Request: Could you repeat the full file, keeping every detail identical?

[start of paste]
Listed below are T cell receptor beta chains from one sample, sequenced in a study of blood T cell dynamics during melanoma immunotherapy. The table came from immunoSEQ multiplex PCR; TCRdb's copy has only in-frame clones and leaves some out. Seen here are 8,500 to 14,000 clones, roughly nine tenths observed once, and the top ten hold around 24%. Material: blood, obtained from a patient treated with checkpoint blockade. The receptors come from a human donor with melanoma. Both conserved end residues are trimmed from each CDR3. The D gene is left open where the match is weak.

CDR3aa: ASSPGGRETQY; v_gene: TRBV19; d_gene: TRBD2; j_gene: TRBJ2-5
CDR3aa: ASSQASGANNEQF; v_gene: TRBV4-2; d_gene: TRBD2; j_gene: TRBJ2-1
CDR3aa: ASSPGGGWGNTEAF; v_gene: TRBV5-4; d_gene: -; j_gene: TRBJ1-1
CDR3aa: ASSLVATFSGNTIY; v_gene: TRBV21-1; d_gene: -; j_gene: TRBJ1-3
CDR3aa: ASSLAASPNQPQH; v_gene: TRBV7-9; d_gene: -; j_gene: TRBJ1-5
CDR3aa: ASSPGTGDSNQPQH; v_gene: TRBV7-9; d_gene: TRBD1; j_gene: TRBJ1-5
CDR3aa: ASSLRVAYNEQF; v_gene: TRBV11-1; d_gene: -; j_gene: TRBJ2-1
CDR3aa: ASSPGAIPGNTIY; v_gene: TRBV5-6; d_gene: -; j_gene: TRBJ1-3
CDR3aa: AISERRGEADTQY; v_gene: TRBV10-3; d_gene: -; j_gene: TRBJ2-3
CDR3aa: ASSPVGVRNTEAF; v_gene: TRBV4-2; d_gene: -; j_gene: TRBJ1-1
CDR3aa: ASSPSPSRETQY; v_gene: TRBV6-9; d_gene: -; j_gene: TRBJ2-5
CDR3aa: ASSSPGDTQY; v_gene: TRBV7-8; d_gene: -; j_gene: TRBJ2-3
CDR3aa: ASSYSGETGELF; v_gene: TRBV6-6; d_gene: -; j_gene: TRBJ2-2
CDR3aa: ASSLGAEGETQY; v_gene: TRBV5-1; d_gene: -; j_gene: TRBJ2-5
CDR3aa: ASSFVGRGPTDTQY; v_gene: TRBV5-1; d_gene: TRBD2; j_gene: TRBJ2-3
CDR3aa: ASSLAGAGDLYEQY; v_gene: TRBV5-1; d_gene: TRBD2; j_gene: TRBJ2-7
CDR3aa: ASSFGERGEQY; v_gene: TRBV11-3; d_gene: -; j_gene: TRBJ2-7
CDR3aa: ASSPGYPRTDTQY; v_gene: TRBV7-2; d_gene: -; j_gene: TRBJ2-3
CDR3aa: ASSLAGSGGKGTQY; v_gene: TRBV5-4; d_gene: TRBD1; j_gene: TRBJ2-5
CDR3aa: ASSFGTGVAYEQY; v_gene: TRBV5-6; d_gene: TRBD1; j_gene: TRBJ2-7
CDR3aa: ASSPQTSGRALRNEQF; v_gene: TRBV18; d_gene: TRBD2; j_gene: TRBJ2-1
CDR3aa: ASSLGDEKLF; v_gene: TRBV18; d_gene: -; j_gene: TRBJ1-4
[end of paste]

Listed below are T cell receptor beta chains from one sample, sequenced in a study of blood T cell dynamics during melanoma immunotherapy. The table came from immunoSEQ multiplex PCR; TCRdb's copy has only in-frame clones and leaves some out. Seen here are 8,500 to 14,000 clones, roughly nine tenths observed once, and the top ten hold around 24%. Material: blood, obtained from a patient treated with checkpoint blockade. The receptors come from a human donor with melanoma. Both conserved end residues are trimmed from each CDR3. The D gene is left open where the match is weak.

CDR3aa: ASSPGGRETQY; v_gene: TRBV19; d_gene: TRBD2; j_gene: TRBJ2-5
CDR3aa: ASSQASGANNEQF; v_gene: TRBV4-2; d_gene: TRBD2; j_gene: TRBJ2-1
CDR3aa: ASSPGGGWGNTEAF; v_gene: TRBV5-4; d_gene: -; j_gene: TRBJ1-1
CDR3aa: ASSLVATFSGNTIY; v_gene: TRBV21-1; d_gene: -; j_gene: TRBJ1-3
CDR3aa: ASSLAASPNQPQH; v_gene: TRBV7-9; d_gene: -; j_gene: TRBJ1-5
CDR3aa: ASSPGTGDSNQPQH; v_gene: TRBV7-9; d_gene: TRBD1; j_gene: TRBJ1-5
CDR3aa: ASSLRVAYNEQF; v_gene: TRBV11-1; d_gene: -; j_gene: TRBJ2-1
CDR3aa: ASSPGAIPGNTIY; v_gene: TRBV5-6; d_gene: -; j_gene: TRBJ1-3
CDR3aa: AISERRGEADTQY; v_gene: TRBV10-3; d_gene: -; j_gene: TRBJ2-3
CDR3aa: ASSPVGVRNTEAF; v_gene: TRBV4-2; d_gene: -; j_gene: TRBJ1-1
CDR3aa: ASSPSPSRETQY; v_gene: TRBV6-9; d_gene: -; j_gene: TRBJ2-5
CDR3aa: ASSSPGDTQY; v_gene: TRBV7-8; d_gene: -; j_gene: TRBJ2-3
CDR3aa: ASSYSGETGELF; v_gene: TRBV6-6; d_gene: -; j_gene: TRBJ2-2
CDR3aa: ASSLGAEGETQY; v_gene: TRBV5-1; d_gene: -; j_gene: TRBJ2-5
CDR3aa: ASSFVGRGPTDTQY; v_gene: TRBV5-1; d_gene: TRBD2; j_gene: TRBJ2-3
CDR3aa: ASSLAGAGDLYEQY; v_gene: TRBV5-1; d_gene: TRBD2; j_gene: TRBJ2-7
CDR3aa: ASSFGERGEQY; v_gene: TRBV11-3; d_gene: -; j_gene: TRBJ2-7
CDR3aa: ASSPGYPRTDTQY; v_gene: TRBV7-2; d_gene: -; j_gene: TRBJ2-3
CDR3aa: ASSLAGSGGKGTQY; v_gene: TRBV5-4; d_gene: TRBD1; j_gene: TRBJ2-5
CDR3aa: ASSFGTGVAYEQY; v_gene: TRBV5-6; d_gene: TRBD1; j_gene: TRBJ2-7
CDR3aa: ASSPQTSGRALRNEQF; v_gene: TRBV18; d_gene: TRBD2; j_gene: TRBJ2-1
CDR3aa: ASSLGDEKLF; v_gene: TRBV18; d_gene: -; j_gene: TRBJ1-4